• The scientist believed that the left brain was the rational and dependable judge of reality and the right-hand side? They thought it the emotional one.

Scientists were apparently seriously mistaken and that is the basis of McGilchrist’s book (released in 2009) a product of decades of strenuous research. 

McGilchrist discovered that contrary to scientific belief, both sides of the brain play very important roles and that for a fact, the right side of the brain is the master, and the left side is its emissary hence the title of the book.

I have not read the book and I doubt I have the competence to read it and fully comprehend it but McGilchrist says, the right side makes better judgment and has both social and emotional understanding.

He makes many revelations, but these also stood out for me. That for the left side of the brain: 

  • That beauty exists so that humans can choose the right mates.
  • That goodness exists so we can police morality.
  • That the concept of truth is a fiction that serves the dominant social class of the time in a kind of Marxist way.
  • That the idea of a divine being (an omnipotent god) is an invention of the hierarchical state to subdue the people. 

That if the left side of your brain is the dominant one, you will most likely share these same ideas listed above. But that if your right side is the dominant one then the ideals listed above are to the contrary. That beauty, the truth, and the idea of a god mean something.

Hitchens, in his book, which I referred to at the start of this blog, argues that religion (belief in the divine) is entirely manmade. Sam Harris the host of the podcast is an atheist in the same mold as Hitchens. Does this tell us which side of their brains is most dominant?

Now some questions: 

  • What part of the brain determines routines?
  • Is forgetting an act of the divine or a function of my left or right side of the brain? 
  • When I noticed that the podcast was about a subject I do not understand, why did I continue listening? Was it some divine power that let me listen to two great scientists discuss a topic that under normal circumstances, I would have avoided? 
  • Or was the decision down to the left side or right side of the brain?

Now some technical communication questions? 

  • What makes people listen to podcasts?
  • What makes some podcasts easy to listen to even when the topics are outside people’s comfort zones? 
  • Is there something in the structure of the podcast, some magic from the host and their style of interviewing, or is it the guests? 
  • Or can we attribute podcast success to divine power or pure luck?

Today’s post is long, but I hope it was worth your time. 

Please rate this blog post and give me some feedback if you don’t mind. Use this form below.

Creating a Digital Resource

Where do I start. Overwhelmed is a word that has been overused this past week. The lecturer said she doesn’t want to overwhelm with too much information and tasks but in the end that is exactly how I felt, overwhelmed.

I looked at the samples she shared with us, to inspire us and give us ideas and I knew then, this was going to be the trickiest assignment so far. Not because the task is insurmountable, but because, I felt like, to summit this mountain, I was going to starting from below zero.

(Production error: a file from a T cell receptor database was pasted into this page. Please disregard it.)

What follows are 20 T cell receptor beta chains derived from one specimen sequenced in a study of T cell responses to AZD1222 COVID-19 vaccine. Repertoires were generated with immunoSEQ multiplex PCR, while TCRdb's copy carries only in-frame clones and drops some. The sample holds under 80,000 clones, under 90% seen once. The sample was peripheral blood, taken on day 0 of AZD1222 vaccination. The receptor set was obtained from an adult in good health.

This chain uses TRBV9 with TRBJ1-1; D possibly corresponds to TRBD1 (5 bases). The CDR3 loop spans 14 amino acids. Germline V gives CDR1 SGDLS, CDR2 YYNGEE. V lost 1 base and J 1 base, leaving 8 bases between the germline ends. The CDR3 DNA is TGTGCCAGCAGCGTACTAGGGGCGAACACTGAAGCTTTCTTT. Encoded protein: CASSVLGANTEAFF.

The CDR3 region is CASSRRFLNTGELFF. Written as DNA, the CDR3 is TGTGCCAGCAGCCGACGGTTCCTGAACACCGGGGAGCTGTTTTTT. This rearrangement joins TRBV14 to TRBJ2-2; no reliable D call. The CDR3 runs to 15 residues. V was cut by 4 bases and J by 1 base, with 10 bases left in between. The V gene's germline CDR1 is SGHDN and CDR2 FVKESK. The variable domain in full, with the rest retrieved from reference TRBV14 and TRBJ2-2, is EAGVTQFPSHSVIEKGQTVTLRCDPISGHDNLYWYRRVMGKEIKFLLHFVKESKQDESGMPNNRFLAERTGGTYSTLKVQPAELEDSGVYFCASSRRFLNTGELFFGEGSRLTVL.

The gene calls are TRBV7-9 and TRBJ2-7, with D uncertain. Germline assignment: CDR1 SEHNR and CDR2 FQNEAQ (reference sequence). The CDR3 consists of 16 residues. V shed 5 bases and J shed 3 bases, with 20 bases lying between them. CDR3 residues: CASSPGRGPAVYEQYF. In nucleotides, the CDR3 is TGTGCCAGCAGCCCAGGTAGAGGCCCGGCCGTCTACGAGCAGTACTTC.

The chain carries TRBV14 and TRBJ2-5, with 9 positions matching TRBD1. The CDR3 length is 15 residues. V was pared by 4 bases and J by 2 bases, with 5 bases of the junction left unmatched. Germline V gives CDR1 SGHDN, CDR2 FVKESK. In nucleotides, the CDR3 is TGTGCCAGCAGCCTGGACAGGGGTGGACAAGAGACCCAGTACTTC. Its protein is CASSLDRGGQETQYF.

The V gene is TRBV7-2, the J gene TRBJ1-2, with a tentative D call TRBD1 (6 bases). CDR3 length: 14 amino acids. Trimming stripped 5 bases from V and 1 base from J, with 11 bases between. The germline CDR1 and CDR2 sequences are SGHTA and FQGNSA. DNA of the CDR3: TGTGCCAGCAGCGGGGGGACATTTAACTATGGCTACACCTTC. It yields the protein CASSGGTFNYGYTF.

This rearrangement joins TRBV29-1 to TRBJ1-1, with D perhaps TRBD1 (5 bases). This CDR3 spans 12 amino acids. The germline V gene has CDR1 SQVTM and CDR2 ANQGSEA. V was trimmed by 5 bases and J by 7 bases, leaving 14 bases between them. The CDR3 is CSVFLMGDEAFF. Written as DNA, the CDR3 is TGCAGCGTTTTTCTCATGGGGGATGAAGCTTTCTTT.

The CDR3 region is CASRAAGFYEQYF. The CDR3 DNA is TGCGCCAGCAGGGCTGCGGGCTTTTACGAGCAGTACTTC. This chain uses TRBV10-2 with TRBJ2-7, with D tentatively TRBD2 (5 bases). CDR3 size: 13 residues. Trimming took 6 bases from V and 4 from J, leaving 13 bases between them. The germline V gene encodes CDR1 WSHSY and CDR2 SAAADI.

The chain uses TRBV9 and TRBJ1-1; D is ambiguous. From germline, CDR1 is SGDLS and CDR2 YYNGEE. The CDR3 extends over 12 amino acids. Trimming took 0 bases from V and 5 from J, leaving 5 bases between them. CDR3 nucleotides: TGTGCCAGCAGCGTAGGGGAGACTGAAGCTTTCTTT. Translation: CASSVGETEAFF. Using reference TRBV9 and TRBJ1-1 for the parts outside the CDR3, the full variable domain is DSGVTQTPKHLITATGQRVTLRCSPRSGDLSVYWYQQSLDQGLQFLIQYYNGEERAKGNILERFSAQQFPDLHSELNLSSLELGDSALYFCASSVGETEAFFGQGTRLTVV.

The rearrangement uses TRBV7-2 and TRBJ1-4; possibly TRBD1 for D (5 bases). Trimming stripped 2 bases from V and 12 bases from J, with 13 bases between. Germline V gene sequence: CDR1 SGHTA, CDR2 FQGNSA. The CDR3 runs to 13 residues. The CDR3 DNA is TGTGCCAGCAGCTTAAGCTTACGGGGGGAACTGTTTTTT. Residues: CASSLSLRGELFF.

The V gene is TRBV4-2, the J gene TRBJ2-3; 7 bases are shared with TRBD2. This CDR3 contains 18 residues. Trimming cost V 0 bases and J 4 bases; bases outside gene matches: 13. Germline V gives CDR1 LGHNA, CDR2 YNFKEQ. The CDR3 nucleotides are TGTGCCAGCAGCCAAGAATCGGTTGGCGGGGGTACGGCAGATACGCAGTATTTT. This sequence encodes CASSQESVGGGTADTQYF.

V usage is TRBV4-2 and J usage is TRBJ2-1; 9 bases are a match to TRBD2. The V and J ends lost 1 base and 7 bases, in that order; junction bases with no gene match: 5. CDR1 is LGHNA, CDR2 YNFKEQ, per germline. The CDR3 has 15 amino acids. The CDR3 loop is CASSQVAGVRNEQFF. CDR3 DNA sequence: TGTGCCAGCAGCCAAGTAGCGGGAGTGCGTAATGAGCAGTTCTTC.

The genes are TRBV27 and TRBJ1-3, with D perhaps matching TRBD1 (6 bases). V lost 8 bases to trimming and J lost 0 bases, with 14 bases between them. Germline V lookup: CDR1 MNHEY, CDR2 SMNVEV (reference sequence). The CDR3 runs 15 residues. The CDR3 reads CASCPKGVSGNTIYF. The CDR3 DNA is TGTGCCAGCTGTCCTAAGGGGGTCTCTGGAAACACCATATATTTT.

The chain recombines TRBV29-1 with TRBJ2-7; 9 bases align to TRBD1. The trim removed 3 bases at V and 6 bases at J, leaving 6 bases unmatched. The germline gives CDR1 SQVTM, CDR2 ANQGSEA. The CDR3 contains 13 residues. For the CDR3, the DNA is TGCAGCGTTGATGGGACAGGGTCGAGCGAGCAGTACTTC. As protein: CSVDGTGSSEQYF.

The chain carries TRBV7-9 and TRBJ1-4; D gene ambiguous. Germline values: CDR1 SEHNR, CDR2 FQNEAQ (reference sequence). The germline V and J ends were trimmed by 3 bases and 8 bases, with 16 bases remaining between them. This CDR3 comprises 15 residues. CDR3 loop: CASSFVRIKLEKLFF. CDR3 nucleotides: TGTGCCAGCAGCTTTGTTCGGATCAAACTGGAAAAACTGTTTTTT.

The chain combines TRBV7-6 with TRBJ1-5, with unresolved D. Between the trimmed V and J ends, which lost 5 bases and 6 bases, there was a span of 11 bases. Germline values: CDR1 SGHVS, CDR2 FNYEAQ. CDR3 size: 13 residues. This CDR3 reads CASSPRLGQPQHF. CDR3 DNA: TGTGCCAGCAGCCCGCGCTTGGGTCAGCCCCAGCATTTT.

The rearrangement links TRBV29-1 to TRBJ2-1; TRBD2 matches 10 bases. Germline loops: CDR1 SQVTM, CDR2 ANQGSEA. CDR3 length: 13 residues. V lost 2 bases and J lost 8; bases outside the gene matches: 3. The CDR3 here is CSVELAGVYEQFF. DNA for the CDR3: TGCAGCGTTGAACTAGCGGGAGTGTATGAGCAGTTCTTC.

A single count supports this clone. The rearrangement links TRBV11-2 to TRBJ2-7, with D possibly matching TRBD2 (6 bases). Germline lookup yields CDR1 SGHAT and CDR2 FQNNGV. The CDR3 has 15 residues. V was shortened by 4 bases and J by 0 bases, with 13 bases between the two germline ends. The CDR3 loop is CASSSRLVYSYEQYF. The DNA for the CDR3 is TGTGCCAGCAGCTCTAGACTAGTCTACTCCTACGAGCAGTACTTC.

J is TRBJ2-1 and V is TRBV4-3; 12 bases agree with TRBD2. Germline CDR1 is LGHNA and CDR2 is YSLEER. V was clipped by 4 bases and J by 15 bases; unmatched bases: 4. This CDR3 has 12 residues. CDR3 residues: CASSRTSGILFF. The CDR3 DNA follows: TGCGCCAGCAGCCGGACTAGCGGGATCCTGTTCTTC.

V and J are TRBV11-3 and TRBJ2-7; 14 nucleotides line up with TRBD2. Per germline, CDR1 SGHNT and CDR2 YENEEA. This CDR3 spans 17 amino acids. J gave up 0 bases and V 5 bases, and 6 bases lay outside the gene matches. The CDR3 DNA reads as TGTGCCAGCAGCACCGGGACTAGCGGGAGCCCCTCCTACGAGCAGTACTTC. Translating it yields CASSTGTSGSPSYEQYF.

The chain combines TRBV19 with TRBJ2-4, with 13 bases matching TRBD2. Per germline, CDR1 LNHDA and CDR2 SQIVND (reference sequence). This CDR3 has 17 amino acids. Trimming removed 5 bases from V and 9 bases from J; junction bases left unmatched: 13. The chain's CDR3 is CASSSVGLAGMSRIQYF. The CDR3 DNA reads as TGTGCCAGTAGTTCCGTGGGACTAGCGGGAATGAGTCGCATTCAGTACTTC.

The assignment requires us to developing a digital resource that takes into consideration all the theories and best practices of everything we have learnt and what we are learning.

But the more I read through the lecture materials, I started realizing that this was not rocket science. I guess that is the beauty of the human mind. If they dumped you in a deep, dark hole, you’d think yourself trapped, but then somehow, you’d get yourself out of that hole.

It is now week two and the proposal is due in another four weeks, but my initial worries have since cleared like the morning dew. I think I have a good enough idea what digital resource I am going to create and everyday something falls into place.

The latest piece fell into the jigsaw puzzle during a chat with my own kids at the dinner table. I reached for my phone and took down notes. When I reviewed the notes before bed, I made more notes, and I am happy with the progress so far.

Anyway, it is fair to say that I am still chewing on cud. The lecturer told us not to worry too much about the software side of the assignment but how can I not worry about the tools?

Yes, it is important to first know what you are going to create before worrying about how you are going to create it but I think I am tuned differently. I tend to worry about both things at the same time.

This week on the WhatsApp forum for the class many students many with hands on experience with Technical Writing and Instructional Design, have been suggesting tools that they believe can be helpful. Naturally, I took down the names of the programs they kindly suggested, and I did some research. All of them are way out of my budget so I know I will not be making a purchase.

Instead, I will have to do with trial versions like most students. The challenge with using a trial version is that you are working with two ticking bombs. The assignment deadline and the trial period deadline. I have never worked with a trial version of software before and this will be another learning curve. Who said, learning is linear?

To determine what software, I will most likely use, I have put down a few factors to consider.